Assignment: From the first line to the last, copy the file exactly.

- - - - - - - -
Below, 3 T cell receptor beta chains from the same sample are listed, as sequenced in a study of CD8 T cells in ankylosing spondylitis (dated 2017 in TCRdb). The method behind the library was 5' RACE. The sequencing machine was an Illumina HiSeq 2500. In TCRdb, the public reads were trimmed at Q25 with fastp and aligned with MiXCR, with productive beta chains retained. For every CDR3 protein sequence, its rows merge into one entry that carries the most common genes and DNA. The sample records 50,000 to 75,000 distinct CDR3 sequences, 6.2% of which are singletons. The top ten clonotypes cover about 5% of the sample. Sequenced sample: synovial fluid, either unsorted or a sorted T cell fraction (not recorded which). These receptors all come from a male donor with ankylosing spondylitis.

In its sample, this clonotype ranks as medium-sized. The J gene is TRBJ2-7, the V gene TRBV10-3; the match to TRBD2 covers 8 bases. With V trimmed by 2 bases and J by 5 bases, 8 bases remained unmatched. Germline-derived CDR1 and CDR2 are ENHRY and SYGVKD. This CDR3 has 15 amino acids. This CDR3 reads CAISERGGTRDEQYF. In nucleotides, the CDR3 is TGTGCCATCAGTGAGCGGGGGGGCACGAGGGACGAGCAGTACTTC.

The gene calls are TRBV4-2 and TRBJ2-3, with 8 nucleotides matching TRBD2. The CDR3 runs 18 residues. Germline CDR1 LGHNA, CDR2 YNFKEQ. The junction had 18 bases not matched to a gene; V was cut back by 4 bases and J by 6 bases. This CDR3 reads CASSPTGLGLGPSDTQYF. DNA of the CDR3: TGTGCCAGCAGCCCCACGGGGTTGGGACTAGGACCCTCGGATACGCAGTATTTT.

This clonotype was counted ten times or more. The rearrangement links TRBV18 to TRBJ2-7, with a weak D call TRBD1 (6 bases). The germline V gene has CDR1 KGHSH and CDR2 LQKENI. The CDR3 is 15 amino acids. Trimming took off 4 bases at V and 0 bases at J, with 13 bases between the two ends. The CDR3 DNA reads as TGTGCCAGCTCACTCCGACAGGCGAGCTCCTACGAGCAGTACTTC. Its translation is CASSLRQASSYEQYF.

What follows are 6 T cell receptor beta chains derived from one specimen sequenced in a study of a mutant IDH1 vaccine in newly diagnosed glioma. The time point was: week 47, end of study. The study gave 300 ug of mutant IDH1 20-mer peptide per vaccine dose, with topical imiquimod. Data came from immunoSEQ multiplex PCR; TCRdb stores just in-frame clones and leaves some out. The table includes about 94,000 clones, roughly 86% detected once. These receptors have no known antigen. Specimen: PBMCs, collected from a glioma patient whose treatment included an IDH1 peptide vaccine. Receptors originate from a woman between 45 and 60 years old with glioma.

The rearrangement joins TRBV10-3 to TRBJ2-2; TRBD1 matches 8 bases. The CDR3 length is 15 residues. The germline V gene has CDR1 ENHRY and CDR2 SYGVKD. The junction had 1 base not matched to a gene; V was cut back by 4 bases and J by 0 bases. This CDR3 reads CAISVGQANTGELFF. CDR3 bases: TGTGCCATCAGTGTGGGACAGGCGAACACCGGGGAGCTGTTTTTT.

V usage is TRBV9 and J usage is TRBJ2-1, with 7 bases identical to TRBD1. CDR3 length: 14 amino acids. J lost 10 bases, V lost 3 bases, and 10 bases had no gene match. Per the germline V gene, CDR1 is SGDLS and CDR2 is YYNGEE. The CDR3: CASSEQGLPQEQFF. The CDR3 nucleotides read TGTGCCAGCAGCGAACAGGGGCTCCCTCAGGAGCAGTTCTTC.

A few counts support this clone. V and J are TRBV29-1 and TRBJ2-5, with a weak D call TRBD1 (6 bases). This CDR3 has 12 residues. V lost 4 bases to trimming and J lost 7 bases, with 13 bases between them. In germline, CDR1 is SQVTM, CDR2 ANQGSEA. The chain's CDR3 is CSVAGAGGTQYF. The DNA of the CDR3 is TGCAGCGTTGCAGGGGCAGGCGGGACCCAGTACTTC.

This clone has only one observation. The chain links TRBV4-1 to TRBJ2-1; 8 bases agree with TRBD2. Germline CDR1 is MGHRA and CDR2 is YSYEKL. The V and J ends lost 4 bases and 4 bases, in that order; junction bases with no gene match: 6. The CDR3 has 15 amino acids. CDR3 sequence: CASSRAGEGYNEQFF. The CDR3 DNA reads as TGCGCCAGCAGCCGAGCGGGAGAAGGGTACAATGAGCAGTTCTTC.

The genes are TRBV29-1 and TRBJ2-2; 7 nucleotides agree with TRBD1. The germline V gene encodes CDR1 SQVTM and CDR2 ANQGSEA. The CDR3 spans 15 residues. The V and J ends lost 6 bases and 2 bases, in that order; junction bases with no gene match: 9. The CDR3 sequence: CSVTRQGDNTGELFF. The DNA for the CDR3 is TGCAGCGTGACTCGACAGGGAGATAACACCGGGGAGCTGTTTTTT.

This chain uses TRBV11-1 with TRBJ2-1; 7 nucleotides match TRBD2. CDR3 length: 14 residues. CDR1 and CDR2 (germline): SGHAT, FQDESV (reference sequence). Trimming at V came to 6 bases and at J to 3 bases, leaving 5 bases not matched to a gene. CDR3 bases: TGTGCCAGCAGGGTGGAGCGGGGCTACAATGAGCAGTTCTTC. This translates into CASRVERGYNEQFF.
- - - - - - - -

Below, 3 T cell receptor beta chains from the same sample are listed, as sequenced in a study of CD8 T cells in ankylosing spondylitis (dated 2017 in TCRdb). The method behind the library was 5' RACE. The sequencing machine was an Illumina HiSeq 2500. In TCRdb, the public reads were trimmed at Q25 with fastp and aligned with MiXCR, with productive beta chains retained. For every CDR3 protein sequence, its rows merge into one entry that carries the most common genes and DNA. The sample records 50,000 to 75,000 distinct CDR3 sequences, 6.2% of which are singletons. The top ten clonotypes cover about 5% of the sample. Sequenced sample: synovial fluid, either unsorted or a sorted T cell fraction (not recorded which). These receptors all come from a male donor with ankylosing spondylitis.

In its sample, this clonotype ranks as medium-sized. The J gene is TRBJ2-7, the V gene TRBV10-3; the match to TRBD2 covers 8 bases. With V trimmed by 2 bases and J by 5 bases, 8 bases remained unmatched. Germline-derived CDR1 and CDR2 are ENHRY and SYGVKD. This CDR3 has 15 amino acids. This CDR3 reads CAISERGGTRDEQYF. In nucleotides, the CDR3 is TGTGCCATCAGTGAGCGGGGGGGCACGAGGGACGAGCAGTACTTC.

The gene calls are TRBV4-2 and TRBJ2-3, with 8 nucleotides matching TRBD2. The CDR3 runs 18 residues. Germline CDR1 LGHNA, CDR2 YNFKEQ. The junction had 18 bases not matched to a gene; V was cut back by 4 bases and J by 6 bases. This CDR3 reads CASSPTGLGLGPSDTQYF. DNA of the CDR3: TGTGCCAGCAGCCCCACGGGGTTGGGACTAGGACCCTCGGATACGCAGTATTTT.

This clonotype was counted ten times or more. The rearrangement links TRBV18 to TRBJ2-7, with a weak D call TRBD1 (6 bases). The germline V gene has CDR1 KGHSH and CDR2 LQKENI. The CDR3 is 15 amino acids. Trimming took off 4 bases at V and 0 bases at J, with 13 bases between the two ends. The CDR3 DNA reads as TGTGCCAGCTCACTCCGACAGGCGAGCTCCTACGAGCAGTACTTC. Its translation is CASSLRQASSYEQYF.

What follows are 6 T cell receptor beta chains derived from one specimen sequenced in a study of a mutant IDH1 vaccine in newly diagnosed glioma. The time point was: week 47, end of study. The study gave 300 ug of mutant IDH1 20-mer peptide per vaccine dose, with topical imiquimod. Data came from immunoSEQ multiplex PCR; TCRdb stores just in-frame clones and leaves some out. The table includes about 94,000 clones, roughly 86% detected once. These receptors have no known antigen. Specimen: PBMCs, collected from a glioma patient whose treatment included an IDH1 peptide vaccine. Receptors originate from a woman between 45 and 60 years old with glioma.

The rearrangement joins TRBV10-3 to TRBJ2-2; TRBD1 matches 8 bases. The CDR3 length is 15 residues. The germline V gene has CDR1 ENHRY and CDR2 SYGVKD. The junction had 1 base not matched to a gene; V was cut back by 4 bases and J by 0 bases. This CDR3 reads CAISVGQANTGELFF. CDR3 bases: TGTGCCATCAGTGTGGGACAGGCGAACACCGGGGAGCTGTTTTTT.

V usage is TRBV9 and J usage is TRBJ2-1, with 7 bases identical to TRBD1. CDR3 length: 14 amino acids. J lost 10 bases, V lost 3 bases, and 10 bases had no gene match. Per the germline V gene, CDR1 is SGDLS and CDR2 is YYNGEE. The CDR3: CASSEQGLPQEQFF. The CDR3 nucleotides read TGTGCCAGCAGCGAACAGGGGCTCCCTCAGGAGCAGTTCTTC.

A few counts support this clone. V and J are TRBV29-1 and TRBJ2-5, with a weak D call TRBD1 (6 bases). This CDR3 has 12 residues. V lost 4 bases to trimming and J lost 7 bases, with 13 bases between them. In germline, CDR1 is SQVTM, CDR2 ANQGSEA. The chain's CDR3 is CSVAGAGGTQYF. The DNA of the CDR3 is TGCAGCGTTGCAGGGGCAGGCGGGACCCAGTACTTC.

This clone has only one observation. The chain links TRBV4-1 to TRBJ2-1; 8 bases agree with TRBD2. Germline CDR1 is MGHRA and CDR2 is YSYEKL. The V and J ends lost 4 bases and 4 bases, in that order; junction bases with no gene match: 6. The CDR3 has 15 amino acids. CDR3 sequence: CASSRAGEGYNEQFF. The CDR3 DNA reads as TGCGCCAGCAGCCGAGCGGGAGAAGGGTACAATGAGCAGTTCTTC.

The genes are TRBV29-1 and TRBJ2-2; 7 nucleotides agree with TRBD1. The germline V gene encodes CDR1 SQVTM and CDR2 ANQGSEA. The CDR3 spans 15 residues. The V and J ends lost 6 bases and 2 bases, in that order; junction bases with no gene match: 9. The CDR3 sequence: CSVTRQGDNTGELFF. The DNA for the CDR3 is TGCAGCGTGACTCGACAGGGAGATAACACCGGGGAGCTGTTTTTT.

This chain uses TRBV11-1 with TRBJ2-1; 7 nucleotides match TRBD2. CDR3 length: 14 residues. CDR1 and CDR2 (germline): SGHAT, FQDESV (reference sequence). Trimming at V came to 6 bases and at J to 3 bases, leaving 5 bases not matched to a gene. CDR3 bases: TGTGCCAGCAGGGTGGAGCGGGGCTACAATGAGCAGTTCTTC. This translates into CASRVERGYNEQFF.